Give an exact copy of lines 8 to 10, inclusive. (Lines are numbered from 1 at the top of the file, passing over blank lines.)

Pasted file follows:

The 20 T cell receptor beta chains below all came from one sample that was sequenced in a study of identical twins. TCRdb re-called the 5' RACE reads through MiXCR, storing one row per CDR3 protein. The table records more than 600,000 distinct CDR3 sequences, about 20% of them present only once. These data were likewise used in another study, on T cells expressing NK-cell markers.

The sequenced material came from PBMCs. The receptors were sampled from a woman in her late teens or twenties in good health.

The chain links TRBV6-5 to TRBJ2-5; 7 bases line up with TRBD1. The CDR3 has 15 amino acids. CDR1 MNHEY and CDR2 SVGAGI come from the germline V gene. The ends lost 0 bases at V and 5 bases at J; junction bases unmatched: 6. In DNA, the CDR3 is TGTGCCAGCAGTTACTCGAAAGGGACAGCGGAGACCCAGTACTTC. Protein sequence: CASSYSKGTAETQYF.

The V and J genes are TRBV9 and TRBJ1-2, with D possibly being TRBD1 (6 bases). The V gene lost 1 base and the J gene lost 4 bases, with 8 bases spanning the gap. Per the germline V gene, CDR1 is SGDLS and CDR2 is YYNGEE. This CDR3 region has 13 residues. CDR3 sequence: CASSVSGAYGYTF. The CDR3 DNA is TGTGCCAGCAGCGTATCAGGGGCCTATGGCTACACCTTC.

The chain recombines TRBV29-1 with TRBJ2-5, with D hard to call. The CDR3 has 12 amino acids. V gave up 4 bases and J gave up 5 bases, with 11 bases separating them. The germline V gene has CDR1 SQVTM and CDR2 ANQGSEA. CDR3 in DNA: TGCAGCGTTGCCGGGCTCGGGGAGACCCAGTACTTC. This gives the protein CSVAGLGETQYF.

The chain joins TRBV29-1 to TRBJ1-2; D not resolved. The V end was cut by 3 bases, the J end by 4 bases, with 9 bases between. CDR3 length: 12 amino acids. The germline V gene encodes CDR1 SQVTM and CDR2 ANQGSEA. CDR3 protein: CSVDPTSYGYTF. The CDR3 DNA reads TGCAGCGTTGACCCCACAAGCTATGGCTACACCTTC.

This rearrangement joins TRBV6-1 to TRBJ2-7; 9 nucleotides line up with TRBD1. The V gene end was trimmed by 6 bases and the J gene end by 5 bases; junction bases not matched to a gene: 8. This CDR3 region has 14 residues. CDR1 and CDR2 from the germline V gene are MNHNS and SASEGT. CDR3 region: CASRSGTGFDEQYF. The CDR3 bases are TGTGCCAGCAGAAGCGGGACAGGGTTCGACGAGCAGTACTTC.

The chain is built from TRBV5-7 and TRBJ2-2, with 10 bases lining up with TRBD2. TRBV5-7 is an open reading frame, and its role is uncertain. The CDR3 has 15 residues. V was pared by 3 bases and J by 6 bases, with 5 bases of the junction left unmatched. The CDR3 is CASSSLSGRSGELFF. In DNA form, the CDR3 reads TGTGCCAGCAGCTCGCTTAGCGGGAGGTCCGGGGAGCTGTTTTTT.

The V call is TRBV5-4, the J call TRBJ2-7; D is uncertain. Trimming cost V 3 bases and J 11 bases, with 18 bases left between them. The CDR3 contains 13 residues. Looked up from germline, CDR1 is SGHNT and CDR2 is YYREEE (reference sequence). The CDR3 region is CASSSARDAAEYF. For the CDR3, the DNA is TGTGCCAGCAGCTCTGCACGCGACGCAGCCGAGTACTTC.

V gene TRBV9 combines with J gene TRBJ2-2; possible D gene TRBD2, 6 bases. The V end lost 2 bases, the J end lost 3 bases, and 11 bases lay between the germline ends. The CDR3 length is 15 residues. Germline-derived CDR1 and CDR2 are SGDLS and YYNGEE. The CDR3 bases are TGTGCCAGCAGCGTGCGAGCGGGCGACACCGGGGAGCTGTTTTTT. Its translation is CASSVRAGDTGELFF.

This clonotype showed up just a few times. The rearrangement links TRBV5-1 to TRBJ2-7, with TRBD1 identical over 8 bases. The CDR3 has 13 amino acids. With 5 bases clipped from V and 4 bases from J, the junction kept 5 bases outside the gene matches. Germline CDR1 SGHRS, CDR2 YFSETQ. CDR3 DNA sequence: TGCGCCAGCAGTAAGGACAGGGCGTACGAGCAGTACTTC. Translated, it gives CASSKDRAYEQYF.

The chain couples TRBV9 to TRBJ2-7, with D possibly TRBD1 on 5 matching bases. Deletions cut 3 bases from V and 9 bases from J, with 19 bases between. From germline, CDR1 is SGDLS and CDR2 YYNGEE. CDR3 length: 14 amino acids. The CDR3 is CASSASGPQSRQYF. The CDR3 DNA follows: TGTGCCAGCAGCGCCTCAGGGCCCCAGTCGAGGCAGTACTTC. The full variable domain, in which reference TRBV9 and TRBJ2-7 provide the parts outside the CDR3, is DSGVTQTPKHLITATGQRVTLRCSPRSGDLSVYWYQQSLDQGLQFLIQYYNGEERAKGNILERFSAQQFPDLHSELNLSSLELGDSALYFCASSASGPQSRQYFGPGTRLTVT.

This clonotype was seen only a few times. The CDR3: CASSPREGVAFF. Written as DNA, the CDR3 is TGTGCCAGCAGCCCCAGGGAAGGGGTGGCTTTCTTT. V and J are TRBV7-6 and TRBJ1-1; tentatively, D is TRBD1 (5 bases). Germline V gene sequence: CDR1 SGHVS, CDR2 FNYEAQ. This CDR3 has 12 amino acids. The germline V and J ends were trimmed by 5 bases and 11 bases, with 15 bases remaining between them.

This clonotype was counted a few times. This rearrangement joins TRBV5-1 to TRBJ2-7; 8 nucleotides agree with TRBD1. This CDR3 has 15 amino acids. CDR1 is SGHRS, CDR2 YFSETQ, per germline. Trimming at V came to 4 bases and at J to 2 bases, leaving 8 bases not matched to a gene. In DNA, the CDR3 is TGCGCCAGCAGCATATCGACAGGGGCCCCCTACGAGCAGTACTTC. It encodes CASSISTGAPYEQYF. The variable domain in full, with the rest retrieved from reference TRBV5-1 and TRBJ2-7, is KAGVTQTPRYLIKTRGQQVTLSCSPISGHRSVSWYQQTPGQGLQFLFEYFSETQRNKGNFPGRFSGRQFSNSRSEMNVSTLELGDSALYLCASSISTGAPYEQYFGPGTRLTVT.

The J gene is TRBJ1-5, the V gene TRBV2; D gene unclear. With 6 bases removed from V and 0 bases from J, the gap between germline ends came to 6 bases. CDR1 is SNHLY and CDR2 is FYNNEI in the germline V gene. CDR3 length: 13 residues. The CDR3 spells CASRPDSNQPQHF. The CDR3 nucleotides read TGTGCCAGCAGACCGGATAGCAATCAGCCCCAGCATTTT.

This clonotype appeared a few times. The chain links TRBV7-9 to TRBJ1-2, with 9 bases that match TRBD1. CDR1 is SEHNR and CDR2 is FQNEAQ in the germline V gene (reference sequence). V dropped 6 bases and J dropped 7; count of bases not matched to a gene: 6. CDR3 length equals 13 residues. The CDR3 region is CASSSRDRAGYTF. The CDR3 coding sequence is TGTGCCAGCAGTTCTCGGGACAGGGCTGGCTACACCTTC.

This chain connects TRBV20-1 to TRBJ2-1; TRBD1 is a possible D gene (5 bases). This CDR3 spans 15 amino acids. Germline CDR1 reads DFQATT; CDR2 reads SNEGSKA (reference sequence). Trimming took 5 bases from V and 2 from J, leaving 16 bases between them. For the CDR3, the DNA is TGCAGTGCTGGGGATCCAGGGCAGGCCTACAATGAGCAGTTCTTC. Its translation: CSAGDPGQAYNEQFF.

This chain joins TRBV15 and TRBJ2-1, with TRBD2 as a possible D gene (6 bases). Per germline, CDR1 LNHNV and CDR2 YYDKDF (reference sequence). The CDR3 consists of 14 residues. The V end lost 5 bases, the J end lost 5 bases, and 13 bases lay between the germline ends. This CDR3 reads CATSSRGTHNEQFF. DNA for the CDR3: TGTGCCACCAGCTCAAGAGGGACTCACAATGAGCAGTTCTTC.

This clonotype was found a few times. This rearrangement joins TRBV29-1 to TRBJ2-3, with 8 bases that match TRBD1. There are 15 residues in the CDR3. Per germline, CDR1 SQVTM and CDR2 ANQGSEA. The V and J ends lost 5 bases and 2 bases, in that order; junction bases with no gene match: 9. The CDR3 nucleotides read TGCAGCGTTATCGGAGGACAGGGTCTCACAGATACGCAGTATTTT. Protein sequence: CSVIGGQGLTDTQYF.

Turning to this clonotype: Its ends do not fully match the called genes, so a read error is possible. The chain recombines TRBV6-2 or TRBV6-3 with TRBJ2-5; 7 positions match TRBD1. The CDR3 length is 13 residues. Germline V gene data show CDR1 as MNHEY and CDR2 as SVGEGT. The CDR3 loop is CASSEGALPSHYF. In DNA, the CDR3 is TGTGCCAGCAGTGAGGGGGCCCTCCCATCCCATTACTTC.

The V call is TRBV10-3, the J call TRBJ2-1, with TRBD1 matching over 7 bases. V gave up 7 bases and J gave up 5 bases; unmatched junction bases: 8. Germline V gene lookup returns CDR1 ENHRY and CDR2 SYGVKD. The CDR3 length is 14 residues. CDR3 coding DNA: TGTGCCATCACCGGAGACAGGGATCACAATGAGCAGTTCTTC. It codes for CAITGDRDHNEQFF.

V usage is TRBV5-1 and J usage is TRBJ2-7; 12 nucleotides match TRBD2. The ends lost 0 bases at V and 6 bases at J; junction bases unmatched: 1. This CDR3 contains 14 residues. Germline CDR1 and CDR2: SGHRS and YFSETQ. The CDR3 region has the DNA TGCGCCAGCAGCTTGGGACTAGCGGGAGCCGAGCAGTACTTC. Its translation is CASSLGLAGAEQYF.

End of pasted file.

The chain is built from TRBV5-7 and TRBJ2-2, with 10 bases lining up with TRBD2. TRBV5-7 is an open reading frame, and its role is uncertain. The CDR3 has 15 residues. V was pared by 3 bases and J by 6 bases, with 5 bases of the junction left unmatched. The CDR3 is CASSSLSGRSGELFF. In DNA form, the CDR3 reads TGTGCCAGCAGCTCGCTTAGCGGGAGGTCCGGGGAGCTGTTTTTT.

The V call is TRBV5-4, the J call TRBJ2-7; D is uncertain. Trimming cost V 3 bases and J 11 bases, with 18 bases left between them. The CDR3 contains 13 residues. Looked up from germline, CDR1 is SGHNT and CDR2 is YYREEE (reference sequence). The CDR3 region is CASSSARDAAEYF. For the CDR3, the DNA is TGTGCCAGCAGCTCTGCACGCGACGCAGCCGAGTACTTC.

V gene TRBV9 combines with J gene TRBJ2-2; possible D gene TRBD2, 6 bases. The V end lost 2 bases, the J end lost 3 bases, and 11 bases lay between the germline ends. The CDR3 length is 15 residues. Germline-derived CDR1 and CDR2 are SGDLS and YYNGEE. The CDR3 bases are TGTGCCAGCAGCGTGCGAGCGGGCGACACCGGGGAGCTGTTTTTT. Its translation is CASSVRAGDTGELFF.